APY Lands

The Anangu Pitjantjatjara Yankunytjatjara (APY) Lands cover more than 10% of the South Australian land mass.

Anangu hold the title to these lands under the Anangu Pitjantjatjara Yankunytjatjara Land Rights Act 1981.

More than 2000 Anangu live on the APY Lands.


APY Lands: service delivery and governance review

For many years, funding for municipal, essential and environmental health services on the APY Lands was provided directly to local Anangu communities. In 2007, the State and Federal Governments engaged a consultant to examine the potential for regionalising the delivery of these services... read on

APY Lands: the substance misuse facility’s operations

In August 2008, a residential facility opened on the APY Lands to provide “treatment and rehabilitation for people who misuse petrol, alcohol, cannabis and other substances.” The facility – which can accommodate up to eight clients at a time – cost over $4 million to build... read on

State Plan: representation of women on the APY Executive Board

The South Australian State Strategic Plan originally aimed to increase the number of women on government boards and committees to 50% (on average) by 2008. In support of that target, the Government encouraged and assisted Aboriginal women to take up leadership and decision-making opportunities... read on

APY Lands: audit of housing and households

On 1 September 2008, an audit of existing housing stock on the APY Lands commenced. The audit aimed to determine the condition of the existing dwellings and establish the housing needs of the people living in them... read on

APY Lands: family centres and homemaker programs

In 2004, the State Government provided funding for family-focused programs to be established in four APY communities. Over time, this commitment evolved into the establishment of a number of family centres... read on

APY Lands: accessing government services

On the APY Lands, a network of six PY Ku centres was supposed to provide Anangu with easy access to a wide range of government services. Although the Federal Government spent over $4.5 million on the establishment of these centres, both State and Federal Governments reneged on commitments to transfer the delivery of particular services to these ‘one-stop shops’... read on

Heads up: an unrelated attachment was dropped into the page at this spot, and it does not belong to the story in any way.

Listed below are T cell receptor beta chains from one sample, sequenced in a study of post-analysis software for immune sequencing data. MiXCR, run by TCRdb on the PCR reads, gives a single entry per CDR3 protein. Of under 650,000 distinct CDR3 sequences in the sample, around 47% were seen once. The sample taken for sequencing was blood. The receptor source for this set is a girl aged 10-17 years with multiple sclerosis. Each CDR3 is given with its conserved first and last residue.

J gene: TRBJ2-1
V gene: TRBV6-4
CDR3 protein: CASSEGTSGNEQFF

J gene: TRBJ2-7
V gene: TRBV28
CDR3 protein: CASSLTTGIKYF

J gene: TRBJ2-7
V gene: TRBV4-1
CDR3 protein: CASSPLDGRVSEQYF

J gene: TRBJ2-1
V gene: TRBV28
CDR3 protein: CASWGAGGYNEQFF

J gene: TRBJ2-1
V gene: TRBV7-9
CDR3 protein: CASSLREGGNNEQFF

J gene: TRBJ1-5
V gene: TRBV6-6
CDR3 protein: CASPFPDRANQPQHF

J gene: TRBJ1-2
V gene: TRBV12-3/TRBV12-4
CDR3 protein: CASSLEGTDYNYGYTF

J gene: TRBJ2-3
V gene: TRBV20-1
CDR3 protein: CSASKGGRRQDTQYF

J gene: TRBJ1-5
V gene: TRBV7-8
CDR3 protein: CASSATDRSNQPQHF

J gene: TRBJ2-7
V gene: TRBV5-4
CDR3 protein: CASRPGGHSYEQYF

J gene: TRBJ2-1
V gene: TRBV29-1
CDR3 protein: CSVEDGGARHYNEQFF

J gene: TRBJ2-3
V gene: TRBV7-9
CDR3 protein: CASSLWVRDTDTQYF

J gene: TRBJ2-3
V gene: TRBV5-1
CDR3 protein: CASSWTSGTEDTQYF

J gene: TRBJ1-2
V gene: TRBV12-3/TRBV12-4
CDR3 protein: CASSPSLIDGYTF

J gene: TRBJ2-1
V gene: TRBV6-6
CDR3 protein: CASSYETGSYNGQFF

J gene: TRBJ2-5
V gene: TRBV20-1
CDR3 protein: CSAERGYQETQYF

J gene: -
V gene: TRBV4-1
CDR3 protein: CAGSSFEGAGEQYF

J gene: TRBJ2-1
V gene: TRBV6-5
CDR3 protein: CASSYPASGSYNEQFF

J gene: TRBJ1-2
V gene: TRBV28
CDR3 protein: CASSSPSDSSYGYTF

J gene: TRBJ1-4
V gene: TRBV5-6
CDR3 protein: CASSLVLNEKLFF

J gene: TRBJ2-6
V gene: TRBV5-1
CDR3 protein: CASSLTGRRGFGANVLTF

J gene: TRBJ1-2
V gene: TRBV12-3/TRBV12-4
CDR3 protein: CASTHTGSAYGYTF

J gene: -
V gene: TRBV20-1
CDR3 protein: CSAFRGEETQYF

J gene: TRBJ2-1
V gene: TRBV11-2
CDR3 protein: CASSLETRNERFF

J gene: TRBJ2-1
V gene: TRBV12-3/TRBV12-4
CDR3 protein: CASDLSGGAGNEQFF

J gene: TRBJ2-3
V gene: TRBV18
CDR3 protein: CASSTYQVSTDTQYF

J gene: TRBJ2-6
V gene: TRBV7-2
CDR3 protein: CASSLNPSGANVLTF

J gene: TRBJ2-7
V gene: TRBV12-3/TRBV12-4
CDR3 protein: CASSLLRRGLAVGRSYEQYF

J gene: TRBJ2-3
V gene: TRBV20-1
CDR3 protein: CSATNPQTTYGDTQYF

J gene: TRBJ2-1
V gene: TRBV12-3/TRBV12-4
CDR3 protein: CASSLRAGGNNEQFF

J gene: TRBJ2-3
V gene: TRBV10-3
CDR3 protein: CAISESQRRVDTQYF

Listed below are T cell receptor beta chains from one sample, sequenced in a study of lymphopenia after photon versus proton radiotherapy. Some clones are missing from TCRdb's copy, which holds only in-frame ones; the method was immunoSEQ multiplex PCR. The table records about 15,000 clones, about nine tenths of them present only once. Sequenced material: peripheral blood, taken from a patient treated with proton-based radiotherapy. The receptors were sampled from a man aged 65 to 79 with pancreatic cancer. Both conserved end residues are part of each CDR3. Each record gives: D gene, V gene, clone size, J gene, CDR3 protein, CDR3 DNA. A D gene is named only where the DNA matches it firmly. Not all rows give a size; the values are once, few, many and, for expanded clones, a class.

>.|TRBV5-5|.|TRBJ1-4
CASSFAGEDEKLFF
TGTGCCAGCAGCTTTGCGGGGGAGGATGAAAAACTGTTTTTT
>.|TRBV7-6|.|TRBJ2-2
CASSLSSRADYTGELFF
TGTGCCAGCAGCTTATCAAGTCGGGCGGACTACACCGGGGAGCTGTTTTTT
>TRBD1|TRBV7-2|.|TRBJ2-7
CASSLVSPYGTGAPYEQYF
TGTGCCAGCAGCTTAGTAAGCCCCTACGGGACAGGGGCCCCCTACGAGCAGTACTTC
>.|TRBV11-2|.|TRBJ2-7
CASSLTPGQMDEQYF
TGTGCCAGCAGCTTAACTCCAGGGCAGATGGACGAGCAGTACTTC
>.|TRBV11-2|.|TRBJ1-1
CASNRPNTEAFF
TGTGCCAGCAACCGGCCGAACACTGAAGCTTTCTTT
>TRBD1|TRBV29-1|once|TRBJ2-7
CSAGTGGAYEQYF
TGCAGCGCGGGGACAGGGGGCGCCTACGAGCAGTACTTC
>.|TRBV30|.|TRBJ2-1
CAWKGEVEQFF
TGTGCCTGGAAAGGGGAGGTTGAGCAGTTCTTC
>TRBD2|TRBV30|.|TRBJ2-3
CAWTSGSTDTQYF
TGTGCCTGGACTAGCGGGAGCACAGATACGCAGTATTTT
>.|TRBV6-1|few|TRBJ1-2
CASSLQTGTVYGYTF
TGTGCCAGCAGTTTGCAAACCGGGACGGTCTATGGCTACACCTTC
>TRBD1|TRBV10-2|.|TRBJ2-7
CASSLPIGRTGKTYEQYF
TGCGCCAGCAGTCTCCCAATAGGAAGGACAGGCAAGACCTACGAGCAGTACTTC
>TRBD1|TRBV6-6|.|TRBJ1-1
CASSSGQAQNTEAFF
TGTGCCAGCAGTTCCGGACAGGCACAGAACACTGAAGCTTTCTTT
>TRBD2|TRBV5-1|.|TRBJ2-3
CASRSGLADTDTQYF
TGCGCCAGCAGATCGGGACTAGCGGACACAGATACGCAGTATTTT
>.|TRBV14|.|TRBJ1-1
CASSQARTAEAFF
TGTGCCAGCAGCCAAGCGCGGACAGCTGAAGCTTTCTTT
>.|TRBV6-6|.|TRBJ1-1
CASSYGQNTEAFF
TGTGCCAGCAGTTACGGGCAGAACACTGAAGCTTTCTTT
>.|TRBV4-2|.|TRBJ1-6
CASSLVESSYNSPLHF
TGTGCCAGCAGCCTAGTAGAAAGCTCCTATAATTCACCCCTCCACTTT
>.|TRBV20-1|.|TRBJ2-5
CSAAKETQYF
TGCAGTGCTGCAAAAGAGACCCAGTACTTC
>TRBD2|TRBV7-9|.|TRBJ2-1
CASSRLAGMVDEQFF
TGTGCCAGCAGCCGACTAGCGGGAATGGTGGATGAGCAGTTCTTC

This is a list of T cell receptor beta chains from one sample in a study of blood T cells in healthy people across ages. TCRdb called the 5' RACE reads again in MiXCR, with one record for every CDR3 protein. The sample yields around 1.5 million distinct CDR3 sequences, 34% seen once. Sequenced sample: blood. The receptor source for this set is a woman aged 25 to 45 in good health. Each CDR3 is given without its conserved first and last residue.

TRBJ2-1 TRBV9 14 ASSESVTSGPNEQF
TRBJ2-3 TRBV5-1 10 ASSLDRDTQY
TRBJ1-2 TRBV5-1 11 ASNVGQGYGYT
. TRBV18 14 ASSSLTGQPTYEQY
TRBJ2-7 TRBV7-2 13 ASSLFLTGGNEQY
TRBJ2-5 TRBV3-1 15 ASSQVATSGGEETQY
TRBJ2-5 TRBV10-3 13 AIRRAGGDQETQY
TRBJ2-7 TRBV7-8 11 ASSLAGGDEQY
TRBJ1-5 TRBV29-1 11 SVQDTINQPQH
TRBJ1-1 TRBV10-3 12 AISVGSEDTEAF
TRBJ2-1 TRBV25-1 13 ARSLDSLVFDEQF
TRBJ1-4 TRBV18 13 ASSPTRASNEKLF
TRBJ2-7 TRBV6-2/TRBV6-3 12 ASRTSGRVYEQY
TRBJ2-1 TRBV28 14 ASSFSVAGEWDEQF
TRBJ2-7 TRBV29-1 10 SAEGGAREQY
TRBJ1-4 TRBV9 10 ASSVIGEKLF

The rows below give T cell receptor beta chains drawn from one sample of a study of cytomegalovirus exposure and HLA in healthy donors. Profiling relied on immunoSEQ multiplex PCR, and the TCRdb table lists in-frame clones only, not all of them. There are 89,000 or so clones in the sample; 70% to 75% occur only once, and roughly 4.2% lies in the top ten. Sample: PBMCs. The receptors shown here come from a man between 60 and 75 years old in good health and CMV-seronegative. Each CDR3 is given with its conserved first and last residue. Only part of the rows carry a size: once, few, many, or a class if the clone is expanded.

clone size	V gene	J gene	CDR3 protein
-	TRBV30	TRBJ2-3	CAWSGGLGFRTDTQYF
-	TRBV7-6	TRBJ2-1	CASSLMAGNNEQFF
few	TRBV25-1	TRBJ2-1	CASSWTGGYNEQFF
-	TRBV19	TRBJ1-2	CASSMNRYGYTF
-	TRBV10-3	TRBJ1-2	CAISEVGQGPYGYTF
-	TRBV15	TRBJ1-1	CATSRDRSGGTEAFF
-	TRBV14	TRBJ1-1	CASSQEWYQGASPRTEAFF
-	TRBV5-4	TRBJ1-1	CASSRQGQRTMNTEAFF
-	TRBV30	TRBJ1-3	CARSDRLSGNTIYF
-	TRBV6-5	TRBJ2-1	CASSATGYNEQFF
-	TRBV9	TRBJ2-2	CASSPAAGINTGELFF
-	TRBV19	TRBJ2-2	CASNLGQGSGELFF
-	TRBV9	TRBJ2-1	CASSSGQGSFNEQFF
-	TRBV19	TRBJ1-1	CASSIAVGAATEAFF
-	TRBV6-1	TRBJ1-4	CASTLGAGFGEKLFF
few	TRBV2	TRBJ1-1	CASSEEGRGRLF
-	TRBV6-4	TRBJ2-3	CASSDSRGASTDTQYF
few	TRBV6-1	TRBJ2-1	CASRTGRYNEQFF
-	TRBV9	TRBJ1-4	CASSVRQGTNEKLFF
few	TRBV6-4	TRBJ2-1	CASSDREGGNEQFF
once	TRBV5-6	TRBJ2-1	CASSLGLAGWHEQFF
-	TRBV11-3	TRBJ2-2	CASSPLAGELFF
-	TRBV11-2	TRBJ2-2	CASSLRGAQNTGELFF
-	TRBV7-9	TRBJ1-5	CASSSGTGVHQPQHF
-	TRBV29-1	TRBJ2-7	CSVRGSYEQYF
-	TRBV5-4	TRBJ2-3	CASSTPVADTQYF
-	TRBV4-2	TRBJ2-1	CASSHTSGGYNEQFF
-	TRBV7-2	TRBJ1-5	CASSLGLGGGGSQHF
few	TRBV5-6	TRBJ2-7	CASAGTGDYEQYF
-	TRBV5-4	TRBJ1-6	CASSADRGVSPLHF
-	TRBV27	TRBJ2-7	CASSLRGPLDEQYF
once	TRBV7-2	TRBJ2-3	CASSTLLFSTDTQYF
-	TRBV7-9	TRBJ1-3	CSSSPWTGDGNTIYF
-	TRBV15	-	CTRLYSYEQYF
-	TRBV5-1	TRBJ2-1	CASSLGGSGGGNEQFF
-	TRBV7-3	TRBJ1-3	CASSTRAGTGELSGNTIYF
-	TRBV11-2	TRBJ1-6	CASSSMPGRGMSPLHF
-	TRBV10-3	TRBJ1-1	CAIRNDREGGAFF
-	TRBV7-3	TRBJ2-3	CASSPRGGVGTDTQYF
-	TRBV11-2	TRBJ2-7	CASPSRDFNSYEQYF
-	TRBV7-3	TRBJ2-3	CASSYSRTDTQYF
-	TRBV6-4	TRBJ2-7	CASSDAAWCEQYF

APY Lands: review of electorates

In 2004, the South Australian Parliament divided the APY Lands into ten electorates for the purpose of electing representatives to the APY Executive Board. The following year, Parliament decided that the Minister for Aboriginal Affairs and Reconciliation “must cause the electorates … to be reviewed not later than 3 months prior to each election”... read on

June 2008 visit to the APY Lands

In the first week of June 2008, the Paper Tracker’s Peter McDonald and Jonathan Nicholls spent four days visiting communities and centres in the eastern-half of the APY Lands... read on

APY Lands: Premier’s Award for response to Aboriginal disadvantage

On 19 November 2007, the State Government’s Aboriginal Affairs and Reconciliation Division (AARD) won a Premier’s Award for its “coordinated response to Aboriginal disadvantage” on the APY Lands. The Division won the award after an “intensive assessment” of short-listed nominees... read on

APY Lands: town planning

For many years, an absence of accurate town plans increased delays in the delivery of new services and infrastructure (including housing) to APY communities. In 2004, the State Government allocated funding for the development of town plans for nine APY communities... read on

The Paper Tracker works hard to provide accurate and up-to-date information. We will correct any inaccurate information as soon as it is brought to our attention. Please contact us if you have additional information or can provide us with an update.